Episode 124: Talking Testing with Anne-Marie Charrett

16069825102_aa54010a22_zCraig is at YOW! Conference and catches up with Anne-Marie Charrett who is well known in the testing community as a trainer, coach and consultant but also for her support of the community:

  • Don Reinertsen talk “Thriving in a Stochastic World
  • Context-Driven Testing
  • Testing is a verb – it’s a doing thing and not an output, but the challenge is you cannot see doing
  • Anne-Marie’s class in Exploratory Testing
  • Where there is risk and failure, there is a job for testing
  • Exploratory testing – the key is feedback and using the learning to feedback into the next test
  • Agile testing – don’t try and test everything and don’t try and automate everything either, rather adopt a risk based approach
  • Unit testing – the usefulness depends on the programmer and the context and figuring out what you are trying to achieve
  • Sydney Testers Meetup
  • Speak Easy – Speak Easy is a voluntary program designed to increase diversity in tech conferences through dedicated conference spots, mentoring and events
  • YOW! WIT Program
  • WorkVentures – training marginalised youth
  • Testing challenges include microservices (the risk of bounded context and breaking things down and missing the whole) and working together as developers and testers
  • James Lewis podcast “Episode 120: Microservices & The Lean Enterprise with James Lewis

TheAgileRevolution-124 (39 minutes)

Episode 111: M&Mailbag

peanutmmCraig and Renee, sitting in a shoe-box sized hotel room in Sydney eating peanut M&Ms, decided to rustle through the mailbag and answer a bunch of outstanding questions.

Note: this episode is not sponsored or endorsed by M&Ms but we certainly enjoy their product!

Crossing The Chasm

  • more and more organisations seem to be crossing the chasm to Agile, but too many are still just doing and not being Agile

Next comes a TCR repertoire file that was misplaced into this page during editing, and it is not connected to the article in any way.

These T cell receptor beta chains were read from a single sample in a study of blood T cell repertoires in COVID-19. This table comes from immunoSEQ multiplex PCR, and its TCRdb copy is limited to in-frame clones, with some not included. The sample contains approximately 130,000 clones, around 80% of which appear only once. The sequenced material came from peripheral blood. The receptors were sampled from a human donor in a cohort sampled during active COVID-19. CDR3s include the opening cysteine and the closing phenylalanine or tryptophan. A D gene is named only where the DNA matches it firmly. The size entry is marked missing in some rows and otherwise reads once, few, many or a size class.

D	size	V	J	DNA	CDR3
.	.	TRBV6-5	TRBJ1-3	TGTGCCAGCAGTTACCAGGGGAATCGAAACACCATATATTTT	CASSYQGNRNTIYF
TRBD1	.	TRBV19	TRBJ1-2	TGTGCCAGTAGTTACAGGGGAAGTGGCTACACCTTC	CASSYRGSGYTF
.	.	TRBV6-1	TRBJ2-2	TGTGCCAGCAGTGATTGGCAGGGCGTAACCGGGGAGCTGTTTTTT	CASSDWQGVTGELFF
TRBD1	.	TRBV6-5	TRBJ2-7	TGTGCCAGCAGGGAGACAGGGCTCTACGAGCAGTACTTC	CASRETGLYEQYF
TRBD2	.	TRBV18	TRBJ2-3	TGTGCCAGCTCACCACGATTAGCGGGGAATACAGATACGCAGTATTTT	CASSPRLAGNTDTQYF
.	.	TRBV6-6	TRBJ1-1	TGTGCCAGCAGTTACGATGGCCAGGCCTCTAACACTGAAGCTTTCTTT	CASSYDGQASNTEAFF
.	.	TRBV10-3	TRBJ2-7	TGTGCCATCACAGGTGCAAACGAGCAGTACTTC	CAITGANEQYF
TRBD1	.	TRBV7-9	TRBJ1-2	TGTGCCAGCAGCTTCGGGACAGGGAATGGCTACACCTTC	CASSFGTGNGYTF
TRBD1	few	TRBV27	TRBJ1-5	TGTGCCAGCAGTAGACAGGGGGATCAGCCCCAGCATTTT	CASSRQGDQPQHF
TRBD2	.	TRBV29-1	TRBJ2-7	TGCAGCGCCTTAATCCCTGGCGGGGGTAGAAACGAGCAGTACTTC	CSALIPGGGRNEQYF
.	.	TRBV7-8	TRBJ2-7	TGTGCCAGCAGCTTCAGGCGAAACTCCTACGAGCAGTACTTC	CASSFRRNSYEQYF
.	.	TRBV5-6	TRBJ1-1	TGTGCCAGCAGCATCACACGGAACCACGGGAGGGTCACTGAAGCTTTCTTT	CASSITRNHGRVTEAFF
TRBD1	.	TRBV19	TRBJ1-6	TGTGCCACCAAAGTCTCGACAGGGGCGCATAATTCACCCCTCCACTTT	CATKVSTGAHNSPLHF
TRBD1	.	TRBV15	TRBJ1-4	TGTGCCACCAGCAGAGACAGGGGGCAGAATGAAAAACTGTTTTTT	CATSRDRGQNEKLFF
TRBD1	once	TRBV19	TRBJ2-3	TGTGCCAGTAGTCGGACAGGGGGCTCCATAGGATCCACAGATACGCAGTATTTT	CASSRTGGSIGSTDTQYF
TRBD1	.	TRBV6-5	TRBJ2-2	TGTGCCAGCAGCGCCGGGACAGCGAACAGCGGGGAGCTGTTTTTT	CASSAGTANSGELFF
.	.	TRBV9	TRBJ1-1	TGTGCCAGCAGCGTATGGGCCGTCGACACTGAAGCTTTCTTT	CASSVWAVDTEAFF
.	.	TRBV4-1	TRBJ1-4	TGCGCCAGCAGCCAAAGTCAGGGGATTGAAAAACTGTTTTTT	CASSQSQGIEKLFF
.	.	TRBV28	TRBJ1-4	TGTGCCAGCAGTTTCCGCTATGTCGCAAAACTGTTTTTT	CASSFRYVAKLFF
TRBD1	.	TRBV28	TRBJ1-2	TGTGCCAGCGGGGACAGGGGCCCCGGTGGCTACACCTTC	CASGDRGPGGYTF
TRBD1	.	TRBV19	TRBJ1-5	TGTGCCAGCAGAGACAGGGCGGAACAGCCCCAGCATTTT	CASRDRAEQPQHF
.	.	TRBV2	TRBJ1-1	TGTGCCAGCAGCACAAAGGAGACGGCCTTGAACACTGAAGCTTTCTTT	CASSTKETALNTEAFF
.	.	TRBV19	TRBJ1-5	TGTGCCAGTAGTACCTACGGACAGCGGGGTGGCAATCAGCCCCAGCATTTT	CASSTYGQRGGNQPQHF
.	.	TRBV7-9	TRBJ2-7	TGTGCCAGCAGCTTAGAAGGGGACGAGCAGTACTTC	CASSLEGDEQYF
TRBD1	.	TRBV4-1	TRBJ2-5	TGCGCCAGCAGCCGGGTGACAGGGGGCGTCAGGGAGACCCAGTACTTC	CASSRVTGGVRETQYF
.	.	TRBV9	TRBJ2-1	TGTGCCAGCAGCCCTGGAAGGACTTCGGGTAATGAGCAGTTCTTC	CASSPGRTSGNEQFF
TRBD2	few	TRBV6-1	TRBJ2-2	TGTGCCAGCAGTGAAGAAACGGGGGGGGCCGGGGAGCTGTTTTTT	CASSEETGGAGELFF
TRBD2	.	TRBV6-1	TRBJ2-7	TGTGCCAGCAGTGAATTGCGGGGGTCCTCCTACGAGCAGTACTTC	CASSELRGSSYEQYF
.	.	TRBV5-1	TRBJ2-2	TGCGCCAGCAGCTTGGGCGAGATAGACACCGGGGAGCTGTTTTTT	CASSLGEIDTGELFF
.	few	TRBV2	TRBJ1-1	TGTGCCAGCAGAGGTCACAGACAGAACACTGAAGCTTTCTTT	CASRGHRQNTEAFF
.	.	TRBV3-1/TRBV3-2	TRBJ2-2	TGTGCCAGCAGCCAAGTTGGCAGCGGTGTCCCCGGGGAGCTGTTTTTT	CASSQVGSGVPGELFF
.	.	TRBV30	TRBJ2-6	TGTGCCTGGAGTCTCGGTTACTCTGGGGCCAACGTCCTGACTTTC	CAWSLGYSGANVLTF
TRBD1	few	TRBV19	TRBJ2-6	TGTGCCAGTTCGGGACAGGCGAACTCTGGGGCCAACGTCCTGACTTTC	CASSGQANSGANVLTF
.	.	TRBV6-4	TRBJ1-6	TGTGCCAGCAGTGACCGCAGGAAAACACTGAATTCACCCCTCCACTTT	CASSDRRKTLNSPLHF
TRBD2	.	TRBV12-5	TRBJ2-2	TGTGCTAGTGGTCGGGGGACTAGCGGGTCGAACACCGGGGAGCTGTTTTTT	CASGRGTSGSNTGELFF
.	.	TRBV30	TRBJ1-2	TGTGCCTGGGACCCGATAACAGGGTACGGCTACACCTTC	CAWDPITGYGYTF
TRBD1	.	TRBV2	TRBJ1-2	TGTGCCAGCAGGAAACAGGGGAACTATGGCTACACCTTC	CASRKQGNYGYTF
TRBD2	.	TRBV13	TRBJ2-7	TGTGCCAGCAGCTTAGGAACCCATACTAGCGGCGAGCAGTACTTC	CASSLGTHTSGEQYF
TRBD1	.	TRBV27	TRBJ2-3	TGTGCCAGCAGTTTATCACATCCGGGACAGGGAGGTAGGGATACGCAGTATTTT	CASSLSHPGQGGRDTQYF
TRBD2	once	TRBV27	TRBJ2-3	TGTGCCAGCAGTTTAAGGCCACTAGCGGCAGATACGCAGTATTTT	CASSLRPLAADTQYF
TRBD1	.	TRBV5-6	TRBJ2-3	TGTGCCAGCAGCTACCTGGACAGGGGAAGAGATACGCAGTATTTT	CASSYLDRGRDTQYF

• inimal viable product (MVP) is still the trend word, the next stage is Minimal Viable Experience and then Minimal Viable Robustness to Minimal Marketable Product and finally Continuously Evolving Product
  • Enterprise Transformation Meta Model
  • Agile is a true north concept, not sure that you will ever get there

Suggested reading list on where to start with Agile:

What certification should a new Scrum Master get:

Building your own scaled framework

  • Holacracy and Reinventing Organizations
  • need to answer questions around ensuring quality, growing capability, benefits realisation, etc…
  • at what level do the questions need to be answered
  • Minimal Viable Organisations
  • scale on the operational cadence of the problems of the organisation, not following a framework
  • how often do we check that our approach is meeting our needs

Visualising business analysis in a Scrum team

  • 3 Amigos approach
  • call it what it is if you’re sprint length is longer than it is
  • focus more on Kanban flow

Reading List

  • Renee is reading about climate change (and how that applies to Agile) including “This Changes Everything” by Naomi Klein
  • Craig is reading “CTRL-SHIFT” by  Jessie Shternshus and Mike Bonifer

TheAgileRevolution-111 (71 minutes)

Episode 109 – The Art of Agile Fluency with James Shore

JamesShoreCraig and Tony at the Agile Australia conference sit down with James Shore, best known as for his work as author of “The Art of Agile Development” and co-creator of the Agile Fluency Model and talk about a wide range of Agile topics including:

  • Java Modeling in Color with UML” book mentioned Feature Driven Development (an Australian Agile method!), learnt a valuable lesson to pay attention to the financials and, no matter how much you talk to your customer, seeing is not enough (they need to use it)
  • Extreme Programming Explained“, both editions are the same problem but coming from different experiences with the benefit of seven years of experience
  • the bulk of the “Art of Agile Development” book, particularly section 2, is mostly online, the major thing that probably needs to be updated is the section on customer testing